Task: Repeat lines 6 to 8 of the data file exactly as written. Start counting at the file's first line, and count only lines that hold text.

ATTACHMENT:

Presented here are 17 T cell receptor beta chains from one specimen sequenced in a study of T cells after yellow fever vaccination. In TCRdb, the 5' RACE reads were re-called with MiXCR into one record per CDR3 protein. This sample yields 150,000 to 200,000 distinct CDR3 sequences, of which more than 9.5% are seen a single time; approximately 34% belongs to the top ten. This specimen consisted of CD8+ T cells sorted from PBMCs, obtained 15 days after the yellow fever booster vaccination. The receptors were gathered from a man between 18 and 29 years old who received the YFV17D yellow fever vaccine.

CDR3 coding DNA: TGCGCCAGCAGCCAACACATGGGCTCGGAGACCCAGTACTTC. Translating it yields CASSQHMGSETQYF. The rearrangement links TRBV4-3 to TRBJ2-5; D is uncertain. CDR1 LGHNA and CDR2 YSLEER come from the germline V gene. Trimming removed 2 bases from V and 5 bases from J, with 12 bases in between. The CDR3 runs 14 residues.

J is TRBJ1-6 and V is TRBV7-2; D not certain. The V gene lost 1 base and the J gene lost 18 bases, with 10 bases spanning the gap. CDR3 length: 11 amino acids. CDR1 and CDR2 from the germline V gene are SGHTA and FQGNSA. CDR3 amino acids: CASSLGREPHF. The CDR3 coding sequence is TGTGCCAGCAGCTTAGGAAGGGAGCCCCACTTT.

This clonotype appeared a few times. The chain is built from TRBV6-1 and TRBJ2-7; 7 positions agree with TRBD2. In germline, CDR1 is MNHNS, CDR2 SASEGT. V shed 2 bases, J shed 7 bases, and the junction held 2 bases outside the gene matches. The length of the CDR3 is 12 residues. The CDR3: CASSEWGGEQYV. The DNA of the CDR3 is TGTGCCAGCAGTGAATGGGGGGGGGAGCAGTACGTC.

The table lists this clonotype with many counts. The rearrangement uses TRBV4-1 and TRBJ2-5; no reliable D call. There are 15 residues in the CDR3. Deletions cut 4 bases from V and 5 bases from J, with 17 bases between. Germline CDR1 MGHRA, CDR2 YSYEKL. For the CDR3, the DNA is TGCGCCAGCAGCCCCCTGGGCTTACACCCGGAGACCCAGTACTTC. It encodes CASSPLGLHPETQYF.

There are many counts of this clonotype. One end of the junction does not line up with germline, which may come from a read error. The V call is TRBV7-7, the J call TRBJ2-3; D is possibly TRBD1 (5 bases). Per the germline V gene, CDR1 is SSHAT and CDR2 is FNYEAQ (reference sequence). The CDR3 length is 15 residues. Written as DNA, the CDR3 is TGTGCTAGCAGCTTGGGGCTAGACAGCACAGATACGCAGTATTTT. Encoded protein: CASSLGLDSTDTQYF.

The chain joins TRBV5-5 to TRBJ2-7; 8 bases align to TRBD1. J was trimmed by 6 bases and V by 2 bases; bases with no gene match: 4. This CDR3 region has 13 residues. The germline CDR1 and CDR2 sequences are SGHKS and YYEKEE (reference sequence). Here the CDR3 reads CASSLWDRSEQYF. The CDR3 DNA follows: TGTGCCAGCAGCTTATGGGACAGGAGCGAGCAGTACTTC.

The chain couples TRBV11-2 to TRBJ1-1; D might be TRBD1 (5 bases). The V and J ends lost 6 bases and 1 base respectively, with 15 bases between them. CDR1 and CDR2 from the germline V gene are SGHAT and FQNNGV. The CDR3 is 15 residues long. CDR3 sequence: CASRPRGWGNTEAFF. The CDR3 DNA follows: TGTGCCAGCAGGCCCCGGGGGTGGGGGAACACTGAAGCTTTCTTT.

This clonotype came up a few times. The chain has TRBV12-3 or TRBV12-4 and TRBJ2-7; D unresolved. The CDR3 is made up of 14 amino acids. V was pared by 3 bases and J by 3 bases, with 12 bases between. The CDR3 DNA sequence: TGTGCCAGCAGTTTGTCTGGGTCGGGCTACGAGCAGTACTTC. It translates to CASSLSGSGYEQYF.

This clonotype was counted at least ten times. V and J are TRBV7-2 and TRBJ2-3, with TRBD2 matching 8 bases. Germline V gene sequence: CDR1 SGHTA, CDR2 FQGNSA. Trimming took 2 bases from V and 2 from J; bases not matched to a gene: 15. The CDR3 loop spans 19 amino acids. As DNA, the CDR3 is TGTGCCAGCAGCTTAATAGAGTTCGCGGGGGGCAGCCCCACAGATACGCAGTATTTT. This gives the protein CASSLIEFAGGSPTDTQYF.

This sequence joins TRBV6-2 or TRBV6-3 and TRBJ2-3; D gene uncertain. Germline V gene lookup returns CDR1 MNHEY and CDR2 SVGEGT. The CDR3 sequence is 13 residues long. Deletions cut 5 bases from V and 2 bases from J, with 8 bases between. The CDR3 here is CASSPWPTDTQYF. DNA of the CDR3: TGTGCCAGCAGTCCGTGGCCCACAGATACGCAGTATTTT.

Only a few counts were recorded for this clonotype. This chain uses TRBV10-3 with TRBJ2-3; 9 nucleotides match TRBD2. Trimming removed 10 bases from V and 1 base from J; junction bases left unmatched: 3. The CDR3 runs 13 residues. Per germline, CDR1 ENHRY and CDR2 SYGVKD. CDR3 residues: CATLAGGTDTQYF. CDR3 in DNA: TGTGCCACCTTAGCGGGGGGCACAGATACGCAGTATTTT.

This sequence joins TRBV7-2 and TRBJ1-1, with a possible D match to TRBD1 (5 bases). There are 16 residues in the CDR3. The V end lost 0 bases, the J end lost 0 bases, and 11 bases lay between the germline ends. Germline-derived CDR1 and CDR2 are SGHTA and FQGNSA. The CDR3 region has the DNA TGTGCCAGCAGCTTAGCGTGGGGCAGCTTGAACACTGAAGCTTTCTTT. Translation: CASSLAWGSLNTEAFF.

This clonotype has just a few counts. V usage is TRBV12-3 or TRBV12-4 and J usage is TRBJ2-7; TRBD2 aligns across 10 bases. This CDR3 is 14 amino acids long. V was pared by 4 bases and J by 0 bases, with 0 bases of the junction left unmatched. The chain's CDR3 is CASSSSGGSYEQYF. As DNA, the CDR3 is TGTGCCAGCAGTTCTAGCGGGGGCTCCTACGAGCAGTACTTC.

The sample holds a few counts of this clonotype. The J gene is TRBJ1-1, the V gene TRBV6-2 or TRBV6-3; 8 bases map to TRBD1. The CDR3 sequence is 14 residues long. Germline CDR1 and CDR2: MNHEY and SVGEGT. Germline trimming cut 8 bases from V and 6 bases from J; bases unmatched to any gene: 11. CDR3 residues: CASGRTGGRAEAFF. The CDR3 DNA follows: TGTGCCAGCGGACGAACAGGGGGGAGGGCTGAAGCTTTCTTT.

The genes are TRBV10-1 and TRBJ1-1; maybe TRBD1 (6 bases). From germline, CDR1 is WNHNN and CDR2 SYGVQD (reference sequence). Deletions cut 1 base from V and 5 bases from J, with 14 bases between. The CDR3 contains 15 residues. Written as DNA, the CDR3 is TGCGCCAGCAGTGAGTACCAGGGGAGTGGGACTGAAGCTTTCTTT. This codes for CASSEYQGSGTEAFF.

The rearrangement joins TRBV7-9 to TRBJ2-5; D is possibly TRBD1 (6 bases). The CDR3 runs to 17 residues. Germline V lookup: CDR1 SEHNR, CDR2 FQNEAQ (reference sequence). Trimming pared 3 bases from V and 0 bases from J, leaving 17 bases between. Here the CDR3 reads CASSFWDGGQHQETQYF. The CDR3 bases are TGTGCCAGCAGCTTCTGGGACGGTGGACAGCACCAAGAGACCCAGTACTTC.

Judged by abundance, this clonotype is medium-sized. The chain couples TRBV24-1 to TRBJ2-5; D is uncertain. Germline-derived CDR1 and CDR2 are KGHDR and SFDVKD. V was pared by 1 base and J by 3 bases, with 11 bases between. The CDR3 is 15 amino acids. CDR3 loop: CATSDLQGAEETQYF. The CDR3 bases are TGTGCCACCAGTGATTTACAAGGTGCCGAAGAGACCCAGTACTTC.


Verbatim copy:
There are many counts of this clonotype. One end of the junction does not line up with germline, which may come from a read error. The V call is TRBV7-7, the J call TRBJ2-3; D is possibly TRBD1 (5 bases). Per the germline V gene, CDR1 is SSHAT and CDR2 is FNYEAQ (reference sequence). The CDR3 length is 15 residues. Written as DNA, the CDR3 is TGTGCTAGCAGCTTGGGGCTAGACAGCACAGATACGCAGTATTTT. Encoded protein: CASSLGLDSTDTQYF.

The chain joins TRBV5-5 to TRBJ2-7; 8 bases align to TRBD1. J was trimmed by 6 bases and V by 2 bases; bases with no gene match: 4. This CDR3 region has 13 residues. The germline CDR1 and CDR2 sequences are SGHKS and YYEKEE (reference sequence). Here the CDR3 reads CASSLWDRSEQYF. The CDR3 DNA follows: TGTGCCAGCAGCTTATGGGACAGGAGCGAGCAGTACTTC.

The chain couples TRBV11-2 to TRBJ1-1; D might be TRBD1 (5 bases). The V and J ends lost 6 bases and 1 base respectively, with 15 bases between them. CDR1 and CDR2 from the germline V gene are SGHAT and FQNNGV. The CDR3 is 15 residues long. CDR3 sequence: CASRPRGWGNTEAFF. The CDR3 DNA follows: TGTGCCAGCAGGCCCCGGGGGTGGGGGAACACTGAAGCTTTCTTT.